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Refresh, Refresh
Benjamin Percy

Alongside his severed foot float the remains of the photograph. The formaldehyde has leached his daughter from the photo paper and flecks of her hang along the top of the bucket and maybe in one fleck he sees what looks like a mouth, smiling or snarling at him, it’s hard to tell."

Reviewed by Sarah Hilary

Masculine. That’s the word that leaps to mind when reading Benjamin Percy’s prose. Robust. Muscular. Unflinching. These are stories about Men. Hunting, shooting and fishing men. Men pitting themselves against nature, and against other men. Men in the prime of life, and at either end of it. Boys who want to be men, and those who mourn the passing of their youth. Complex men and simple men in complex situations. 

I’d have liked to use the word ‘eclectic’ to describe this collection, because that’s one of the qualities I admire most in short story writers, but it’s not applicable here. These stories are fitted to Percy’s theme and if I have a criticism it’s the slight weariness with which I greeted another story that opened with a man doing battle, with nature or age or himself. Taken as a whole, I found the repeating patterns a disappointment. Individually, I loved the majority of the stories told here. 

Meltdown, about the Pacific Northwest after a nuclear accident, conjures a terrifically compelling picture of feral poodles, gangs on the rampage and lost souls finding one another in a crisis. The Killing is a truly great story, of a Vietnam veteran who keeps his severed foot in a bucket of formaldehyde and has a boneyard full of hunting trophies. His relationship with his estranged daughter and her young son drives the story, and Percy extracts every delicate ounce of emotion and complexity from their struggle. This has the best ending too, with the daughter poised between love and loyalty, tragedy and betrayal. I wanted to read on, see what happened next.

Some reviewers have tried to pin the ‘horror’ badge on this collection but it won’t fit, not least because Percy’s prose is too poetic. He writes with precision, engages every sense and leads you exactly where he wants you to go. Were the roles reversed, I’d like to take him out of his comfort zone, away from forests and threats, knives and guns and bikes. I’d like to see some urban stories in his next collection. And, please, some decent roles for women? The victims of strokes and car crashes and rapists, rendered mute or miserable or dead – women are not served well in these stories. Perhaps that’s why I wanted so much to see which way the daughter would jump at the end of The Killing, empowered as she is with the knowledge of the awful thing her father has done.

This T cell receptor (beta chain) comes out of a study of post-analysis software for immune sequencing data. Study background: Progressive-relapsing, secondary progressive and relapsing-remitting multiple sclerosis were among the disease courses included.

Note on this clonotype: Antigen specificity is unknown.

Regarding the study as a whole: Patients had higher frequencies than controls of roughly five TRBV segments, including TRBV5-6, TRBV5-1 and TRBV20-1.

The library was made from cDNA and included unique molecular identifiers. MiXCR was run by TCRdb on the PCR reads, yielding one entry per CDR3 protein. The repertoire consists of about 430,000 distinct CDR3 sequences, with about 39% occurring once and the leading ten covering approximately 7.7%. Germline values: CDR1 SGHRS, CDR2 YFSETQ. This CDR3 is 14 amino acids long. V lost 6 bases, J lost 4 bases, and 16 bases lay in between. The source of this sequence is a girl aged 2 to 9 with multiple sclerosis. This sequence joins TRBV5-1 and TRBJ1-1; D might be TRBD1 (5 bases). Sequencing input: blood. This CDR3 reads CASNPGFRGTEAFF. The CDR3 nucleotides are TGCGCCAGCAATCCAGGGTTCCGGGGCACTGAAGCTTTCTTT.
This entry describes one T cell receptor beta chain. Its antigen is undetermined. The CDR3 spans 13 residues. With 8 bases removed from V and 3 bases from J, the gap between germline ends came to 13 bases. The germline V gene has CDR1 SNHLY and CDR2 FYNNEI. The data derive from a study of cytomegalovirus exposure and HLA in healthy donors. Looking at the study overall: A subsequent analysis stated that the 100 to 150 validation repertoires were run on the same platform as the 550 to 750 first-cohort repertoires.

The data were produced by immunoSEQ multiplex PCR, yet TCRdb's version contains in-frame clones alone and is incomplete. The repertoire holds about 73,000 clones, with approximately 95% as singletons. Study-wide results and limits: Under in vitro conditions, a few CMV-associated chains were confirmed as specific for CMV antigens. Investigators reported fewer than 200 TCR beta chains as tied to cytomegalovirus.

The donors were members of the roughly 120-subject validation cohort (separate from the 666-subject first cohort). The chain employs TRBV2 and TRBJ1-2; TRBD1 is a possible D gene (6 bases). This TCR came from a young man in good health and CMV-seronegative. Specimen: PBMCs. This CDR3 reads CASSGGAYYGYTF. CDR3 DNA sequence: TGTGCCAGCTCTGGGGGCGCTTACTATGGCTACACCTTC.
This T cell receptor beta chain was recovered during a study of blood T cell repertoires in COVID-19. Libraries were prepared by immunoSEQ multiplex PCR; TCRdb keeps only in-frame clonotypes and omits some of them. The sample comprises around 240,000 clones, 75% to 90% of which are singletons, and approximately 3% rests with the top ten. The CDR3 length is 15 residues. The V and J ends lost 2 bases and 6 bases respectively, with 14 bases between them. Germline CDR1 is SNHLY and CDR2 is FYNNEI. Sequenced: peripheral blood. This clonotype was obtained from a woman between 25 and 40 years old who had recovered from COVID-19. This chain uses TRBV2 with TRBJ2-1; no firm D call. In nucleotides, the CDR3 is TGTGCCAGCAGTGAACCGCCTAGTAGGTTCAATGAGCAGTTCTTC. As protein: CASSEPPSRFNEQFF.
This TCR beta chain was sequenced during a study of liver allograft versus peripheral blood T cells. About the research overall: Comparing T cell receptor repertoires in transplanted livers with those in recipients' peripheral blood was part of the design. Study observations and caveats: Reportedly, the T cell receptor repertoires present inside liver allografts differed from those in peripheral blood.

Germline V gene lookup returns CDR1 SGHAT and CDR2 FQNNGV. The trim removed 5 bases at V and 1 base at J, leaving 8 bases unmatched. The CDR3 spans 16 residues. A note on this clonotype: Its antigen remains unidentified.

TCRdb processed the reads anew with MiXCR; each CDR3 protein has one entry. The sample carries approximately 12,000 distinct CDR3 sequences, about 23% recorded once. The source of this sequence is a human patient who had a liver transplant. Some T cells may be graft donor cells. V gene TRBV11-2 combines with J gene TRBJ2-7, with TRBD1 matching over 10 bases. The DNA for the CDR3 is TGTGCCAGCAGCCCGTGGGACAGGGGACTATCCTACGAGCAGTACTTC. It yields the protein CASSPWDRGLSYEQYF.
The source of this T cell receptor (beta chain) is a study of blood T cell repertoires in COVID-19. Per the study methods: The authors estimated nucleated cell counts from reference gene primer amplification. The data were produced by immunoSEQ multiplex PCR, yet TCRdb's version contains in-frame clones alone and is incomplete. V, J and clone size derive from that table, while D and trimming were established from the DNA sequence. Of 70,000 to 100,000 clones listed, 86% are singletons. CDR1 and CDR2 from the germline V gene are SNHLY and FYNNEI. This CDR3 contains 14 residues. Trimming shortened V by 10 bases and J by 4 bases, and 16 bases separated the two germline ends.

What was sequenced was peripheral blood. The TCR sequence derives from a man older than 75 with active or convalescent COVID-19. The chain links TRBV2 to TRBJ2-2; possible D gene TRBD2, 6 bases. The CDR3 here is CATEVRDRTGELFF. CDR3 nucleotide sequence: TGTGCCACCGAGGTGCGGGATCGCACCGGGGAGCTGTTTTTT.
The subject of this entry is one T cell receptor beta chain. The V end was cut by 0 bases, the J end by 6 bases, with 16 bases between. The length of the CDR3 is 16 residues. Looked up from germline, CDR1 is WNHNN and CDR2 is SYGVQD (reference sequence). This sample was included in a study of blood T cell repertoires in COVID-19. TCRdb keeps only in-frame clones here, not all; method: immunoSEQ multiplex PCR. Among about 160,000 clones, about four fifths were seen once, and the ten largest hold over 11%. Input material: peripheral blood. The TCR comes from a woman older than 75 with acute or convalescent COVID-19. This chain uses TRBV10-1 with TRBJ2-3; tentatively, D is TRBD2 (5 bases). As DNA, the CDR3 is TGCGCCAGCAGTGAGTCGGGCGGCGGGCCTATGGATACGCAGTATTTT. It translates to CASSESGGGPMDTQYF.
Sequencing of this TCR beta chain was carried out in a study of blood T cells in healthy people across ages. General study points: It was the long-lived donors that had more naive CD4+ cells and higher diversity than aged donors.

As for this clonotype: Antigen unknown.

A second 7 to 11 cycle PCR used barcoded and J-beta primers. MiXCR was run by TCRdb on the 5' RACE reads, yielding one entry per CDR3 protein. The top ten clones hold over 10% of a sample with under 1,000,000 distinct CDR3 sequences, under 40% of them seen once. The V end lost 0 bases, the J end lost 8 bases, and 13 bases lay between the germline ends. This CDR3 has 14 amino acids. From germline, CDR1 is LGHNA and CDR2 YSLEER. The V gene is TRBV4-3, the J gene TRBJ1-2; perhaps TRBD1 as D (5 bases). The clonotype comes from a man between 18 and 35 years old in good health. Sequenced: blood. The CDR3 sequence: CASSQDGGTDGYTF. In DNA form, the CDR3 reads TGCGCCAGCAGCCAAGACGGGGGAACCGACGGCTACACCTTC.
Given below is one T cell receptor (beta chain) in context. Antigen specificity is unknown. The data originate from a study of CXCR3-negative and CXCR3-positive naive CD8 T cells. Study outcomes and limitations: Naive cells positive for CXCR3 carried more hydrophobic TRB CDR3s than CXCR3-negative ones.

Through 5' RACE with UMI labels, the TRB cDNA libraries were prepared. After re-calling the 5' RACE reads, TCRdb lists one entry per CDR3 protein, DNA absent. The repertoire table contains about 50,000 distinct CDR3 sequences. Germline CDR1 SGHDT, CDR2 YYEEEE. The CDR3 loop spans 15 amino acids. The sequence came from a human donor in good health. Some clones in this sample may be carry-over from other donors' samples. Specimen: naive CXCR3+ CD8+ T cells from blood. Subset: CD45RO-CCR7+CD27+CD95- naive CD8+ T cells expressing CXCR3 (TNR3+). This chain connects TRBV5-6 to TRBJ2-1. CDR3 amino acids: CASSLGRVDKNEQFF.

Too often the women in this collection are conspicuous by their absence. In Refresh, Refresh, all the men have gone to war, leaving their sons alone to fight and fear, and hope for their return. Where are the boys’ mothers? Occasionally one appears as recipient of the worst news, but she soon vanishes in a puff of domesticity, to honey a ham or collapse on the kitchen floor. Refresh, Refresh is a terrific story, deserved winner of the Plimpton Prize, but the hole left by the women in the story is a flaw I found hard to read around. 

The Caves in Oregon shows us a woman recovering from a miscarriage, a feat she achieves at last in the dark, bonding with her mate in the unlit caves under their home. I don’t like Freudian analyses of fiction as a rule, but it’s kind of hard to avoid one in this instance. In The Faulty Builder, a woman’s ectopic pregnancy is described as "her fallopian tube… clogged up with carnival strangeness". Superb prose, but I get the impression that women’s biology is a source of bafflement, maybe even reverence, for Benjamin Percy, which is why I’d like to see him tackle it head on. Given the tremendous job he does with the characters of the men he writes about, I don’t doubt he could write complex, multi-faceted women who would add yet more depth and resonance to his stories.

Intrigued? Read one of the stories from this collection in the Barcelona Review.

Sarah Hilary won the Fish Historical-Crime Contest with Fall River, August 1892. Her story, The Eyam Stones, was runner-up in the Historical Contest. Both stories will be published in the Fish anthology 2008. MO: Crimes of Practice, the new Crime Writers’ Association anthology, features Sarah's story, One Last Pick-Up. Her work has appeared in Literary Fever, Every Day Fiction, Ranfurly Review and Zygote in my Coffee. Sarah lives in the Cotswolds with her husband and daughter, where she is writing a series of crime novels set in London and L.A.

Sarah's other Short Reviews: Katherine Mansfield "The Collected Stories"   

Muriel Spark "The Complete Short Stories"   

"I.D. Crimes of Identity" anthology

Susan DiPlacido "American Cool" 

Sophie Hannah "The Fantastic Book of Everybody's Secrets" 


PublisherGraywolf Press

Publication Date: 2007

Paperback/Hardback? Paperback

First collection?: No, second

Awards: Longlisted for the Frank O'Connor International Short Story Award 2008

Author bio: Benjamin Percy was raised in the high desert of Central Oregon. His stories have appeared in Glimmer Train, the Chicago Tribune, Best American Short Stories and many other publications. The Paris Review awarded their Plimpton Prize to his story, Refresh, Refresh. He is the author of another collection of stories, The Language of Elk. He teaches writing on the MFA program at Iowa State University. He won a 2008 Whiting Writers Award.

Read an interview with Benjamin Percy

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